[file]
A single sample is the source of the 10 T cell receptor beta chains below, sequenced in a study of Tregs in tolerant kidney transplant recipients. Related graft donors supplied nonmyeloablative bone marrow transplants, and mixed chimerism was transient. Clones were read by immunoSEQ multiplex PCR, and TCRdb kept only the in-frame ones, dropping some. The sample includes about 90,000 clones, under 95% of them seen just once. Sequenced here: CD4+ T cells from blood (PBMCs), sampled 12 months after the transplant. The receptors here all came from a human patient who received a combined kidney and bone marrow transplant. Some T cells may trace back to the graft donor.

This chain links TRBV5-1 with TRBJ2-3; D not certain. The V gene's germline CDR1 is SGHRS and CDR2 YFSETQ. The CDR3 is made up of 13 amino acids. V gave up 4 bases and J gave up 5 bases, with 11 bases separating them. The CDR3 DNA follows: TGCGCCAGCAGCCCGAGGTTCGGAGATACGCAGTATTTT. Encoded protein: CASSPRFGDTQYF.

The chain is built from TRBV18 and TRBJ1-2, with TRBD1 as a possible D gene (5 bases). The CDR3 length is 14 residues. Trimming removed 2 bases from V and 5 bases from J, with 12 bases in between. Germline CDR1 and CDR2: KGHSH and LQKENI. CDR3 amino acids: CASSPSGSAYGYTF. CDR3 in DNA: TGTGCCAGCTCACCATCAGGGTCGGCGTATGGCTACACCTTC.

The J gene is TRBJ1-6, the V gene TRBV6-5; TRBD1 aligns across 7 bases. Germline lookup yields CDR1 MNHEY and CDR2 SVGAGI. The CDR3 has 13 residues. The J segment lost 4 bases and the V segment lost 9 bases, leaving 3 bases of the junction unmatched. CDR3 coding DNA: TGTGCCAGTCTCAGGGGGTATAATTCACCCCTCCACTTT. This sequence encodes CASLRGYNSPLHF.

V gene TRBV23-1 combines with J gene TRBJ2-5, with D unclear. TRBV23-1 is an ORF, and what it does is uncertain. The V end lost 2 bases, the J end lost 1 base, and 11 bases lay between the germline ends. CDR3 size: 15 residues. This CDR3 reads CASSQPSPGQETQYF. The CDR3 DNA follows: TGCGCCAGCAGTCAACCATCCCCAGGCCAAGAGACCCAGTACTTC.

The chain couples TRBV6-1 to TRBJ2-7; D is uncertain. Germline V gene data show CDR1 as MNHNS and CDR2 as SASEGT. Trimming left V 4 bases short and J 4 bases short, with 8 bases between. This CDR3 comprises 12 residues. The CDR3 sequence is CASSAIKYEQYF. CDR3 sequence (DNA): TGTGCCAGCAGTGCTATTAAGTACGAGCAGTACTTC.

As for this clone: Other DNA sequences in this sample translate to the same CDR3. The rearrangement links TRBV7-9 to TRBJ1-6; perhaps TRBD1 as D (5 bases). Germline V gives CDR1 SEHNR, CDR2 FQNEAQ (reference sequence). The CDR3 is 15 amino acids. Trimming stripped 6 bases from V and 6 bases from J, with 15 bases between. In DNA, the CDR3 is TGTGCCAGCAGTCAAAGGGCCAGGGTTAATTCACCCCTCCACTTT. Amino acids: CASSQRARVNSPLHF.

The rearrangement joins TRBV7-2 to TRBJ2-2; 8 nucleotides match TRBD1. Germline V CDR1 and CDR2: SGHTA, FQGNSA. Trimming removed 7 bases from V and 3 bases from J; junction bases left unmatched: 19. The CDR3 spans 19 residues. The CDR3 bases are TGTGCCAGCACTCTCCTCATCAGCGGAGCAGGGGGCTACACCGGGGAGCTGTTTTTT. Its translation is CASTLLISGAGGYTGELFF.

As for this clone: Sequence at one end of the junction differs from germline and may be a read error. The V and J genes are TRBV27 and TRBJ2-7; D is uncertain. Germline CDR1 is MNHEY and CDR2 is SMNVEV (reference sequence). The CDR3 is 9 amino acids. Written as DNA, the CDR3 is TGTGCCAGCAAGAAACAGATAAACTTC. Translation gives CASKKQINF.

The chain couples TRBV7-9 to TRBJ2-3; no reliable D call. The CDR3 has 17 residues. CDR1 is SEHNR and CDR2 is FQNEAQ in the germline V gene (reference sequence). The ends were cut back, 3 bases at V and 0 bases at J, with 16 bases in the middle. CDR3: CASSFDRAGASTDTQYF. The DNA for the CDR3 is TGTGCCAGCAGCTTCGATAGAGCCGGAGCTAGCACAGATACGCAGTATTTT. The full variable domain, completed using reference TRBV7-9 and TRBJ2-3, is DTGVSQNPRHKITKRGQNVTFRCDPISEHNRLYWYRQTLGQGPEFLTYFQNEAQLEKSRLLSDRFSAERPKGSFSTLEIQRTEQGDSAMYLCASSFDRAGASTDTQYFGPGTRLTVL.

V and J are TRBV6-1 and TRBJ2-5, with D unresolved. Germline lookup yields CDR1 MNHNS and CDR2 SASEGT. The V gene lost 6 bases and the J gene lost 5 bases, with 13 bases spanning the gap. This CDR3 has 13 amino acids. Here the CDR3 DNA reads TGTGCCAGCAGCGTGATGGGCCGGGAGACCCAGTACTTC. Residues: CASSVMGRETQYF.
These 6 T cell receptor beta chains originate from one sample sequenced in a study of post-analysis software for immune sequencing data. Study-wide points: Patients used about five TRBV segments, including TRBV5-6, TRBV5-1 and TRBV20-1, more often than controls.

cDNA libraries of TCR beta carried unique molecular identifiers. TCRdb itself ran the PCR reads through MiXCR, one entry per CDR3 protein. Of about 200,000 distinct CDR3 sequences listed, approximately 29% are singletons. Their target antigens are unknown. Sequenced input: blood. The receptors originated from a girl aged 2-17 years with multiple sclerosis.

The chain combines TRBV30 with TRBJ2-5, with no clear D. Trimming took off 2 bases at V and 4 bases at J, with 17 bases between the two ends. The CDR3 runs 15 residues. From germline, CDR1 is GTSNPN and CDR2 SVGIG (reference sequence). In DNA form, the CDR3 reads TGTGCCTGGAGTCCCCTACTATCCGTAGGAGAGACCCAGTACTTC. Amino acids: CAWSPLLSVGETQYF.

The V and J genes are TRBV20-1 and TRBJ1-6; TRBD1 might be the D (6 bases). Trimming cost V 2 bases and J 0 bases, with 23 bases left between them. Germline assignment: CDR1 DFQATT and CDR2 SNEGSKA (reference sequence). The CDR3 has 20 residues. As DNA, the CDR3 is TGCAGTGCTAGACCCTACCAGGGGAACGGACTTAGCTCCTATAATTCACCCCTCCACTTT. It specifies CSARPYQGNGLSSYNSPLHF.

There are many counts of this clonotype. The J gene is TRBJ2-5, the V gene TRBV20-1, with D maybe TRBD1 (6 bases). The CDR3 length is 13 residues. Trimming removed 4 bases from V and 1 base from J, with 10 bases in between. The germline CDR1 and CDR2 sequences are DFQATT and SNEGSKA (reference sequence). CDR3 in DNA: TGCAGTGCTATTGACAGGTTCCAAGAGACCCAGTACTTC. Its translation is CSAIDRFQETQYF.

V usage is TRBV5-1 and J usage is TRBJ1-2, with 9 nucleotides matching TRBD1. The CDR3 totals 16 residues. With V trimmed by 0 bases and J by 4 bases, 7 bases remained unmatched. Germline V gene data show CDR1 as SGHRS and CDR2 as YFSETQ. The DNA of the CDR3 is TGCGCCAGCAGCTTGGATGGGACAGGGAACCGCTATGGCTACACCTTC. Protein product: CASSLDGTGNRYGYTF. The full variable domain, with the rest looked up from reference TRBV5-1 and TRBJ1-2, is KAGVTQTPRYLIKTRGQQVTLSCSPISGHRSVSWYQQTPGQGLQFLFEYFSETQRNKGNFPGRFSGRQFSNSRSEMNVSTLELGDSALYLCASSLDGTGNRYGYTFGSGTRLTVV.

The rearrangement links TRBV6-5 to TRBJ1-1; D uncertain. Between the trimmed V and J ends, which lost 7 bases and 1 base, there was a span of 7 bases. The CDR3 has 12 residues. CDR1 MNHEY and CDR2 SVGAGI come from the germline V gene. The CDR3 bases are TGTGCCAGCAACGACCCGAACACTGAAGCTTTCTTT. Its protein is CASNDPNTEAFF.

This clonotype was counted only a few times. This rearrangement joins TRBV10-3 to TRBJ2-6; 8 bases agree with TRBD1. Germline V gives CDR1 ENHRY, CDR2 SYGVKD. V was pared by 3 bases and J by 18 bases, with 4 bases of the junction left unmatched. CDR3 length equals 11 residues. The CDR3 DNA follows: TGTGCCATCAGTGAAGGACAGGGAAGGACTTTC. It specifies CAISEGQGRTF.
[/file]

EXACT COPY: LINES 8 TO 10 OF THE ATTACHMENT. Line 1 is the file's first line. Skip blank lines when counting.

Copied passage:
The rearrangement joins TRBV7-2 to TRBJ2-2; 8 nucleotides match TRBD1. Germline V CDR1 and CDR2: SGHTA, FQGNSA. Trimming removed 7 bases from V and 3 bases from J; junction bases left unmatched: 19. The CDR3 spans 19 residues. The CDR3 bases are TGTGCCAGCACTCTCCTCATCAGCGGAGCAGGGGGCTACACCGGGGAGCTGTTTTTT. Its translation is CASTLLISGAGGYTGELFF.

As for this clone: Sequence at one end of the junction differs from germline and may be a read error. The V and J genes are TRBV27 and TRBJ2-7; D is uncertain. Germline CDR1 is MNHEY and CDR2 is SMNVEV (reference sequence). The CDR3 is 9 amino acids. Written as DNA, the CDR3 is TGTGCCAGCAAGAAACAGATAAACTTC. Translation gives CASKKQINF.

The chain couples TRBV7-9 to TRBJ2-3; no reliable D call. The CDR3 has 17 residues. CDR1 is SEHNR and CDR2 is FQNEAQ in the germline V gene (reference sequence). The ends were cut back, 3 bases at V and 0 bases at J, with 16 bases in the middle. CDR3: CASSFDRAGASTDTQYF. The DNA for the CDR3 is TGTGCCAGCAGCTTCGATAGAGCCGGAGCTAGCACAGATACGCAGTATTTT. The full variable domain, completed using reference TRBV7-9 and TRBJ2-3, is DTGVSQNPRHKITKRGQNVTFRCDPISEHNRLYWYRQTLGQGPEFLTYFQNEAQLEKSRLLSDRFSAERPKGSFSTLEIQRTEQGDSAMYLCASSFDRAGASTDTQYFGPGTRLTVL.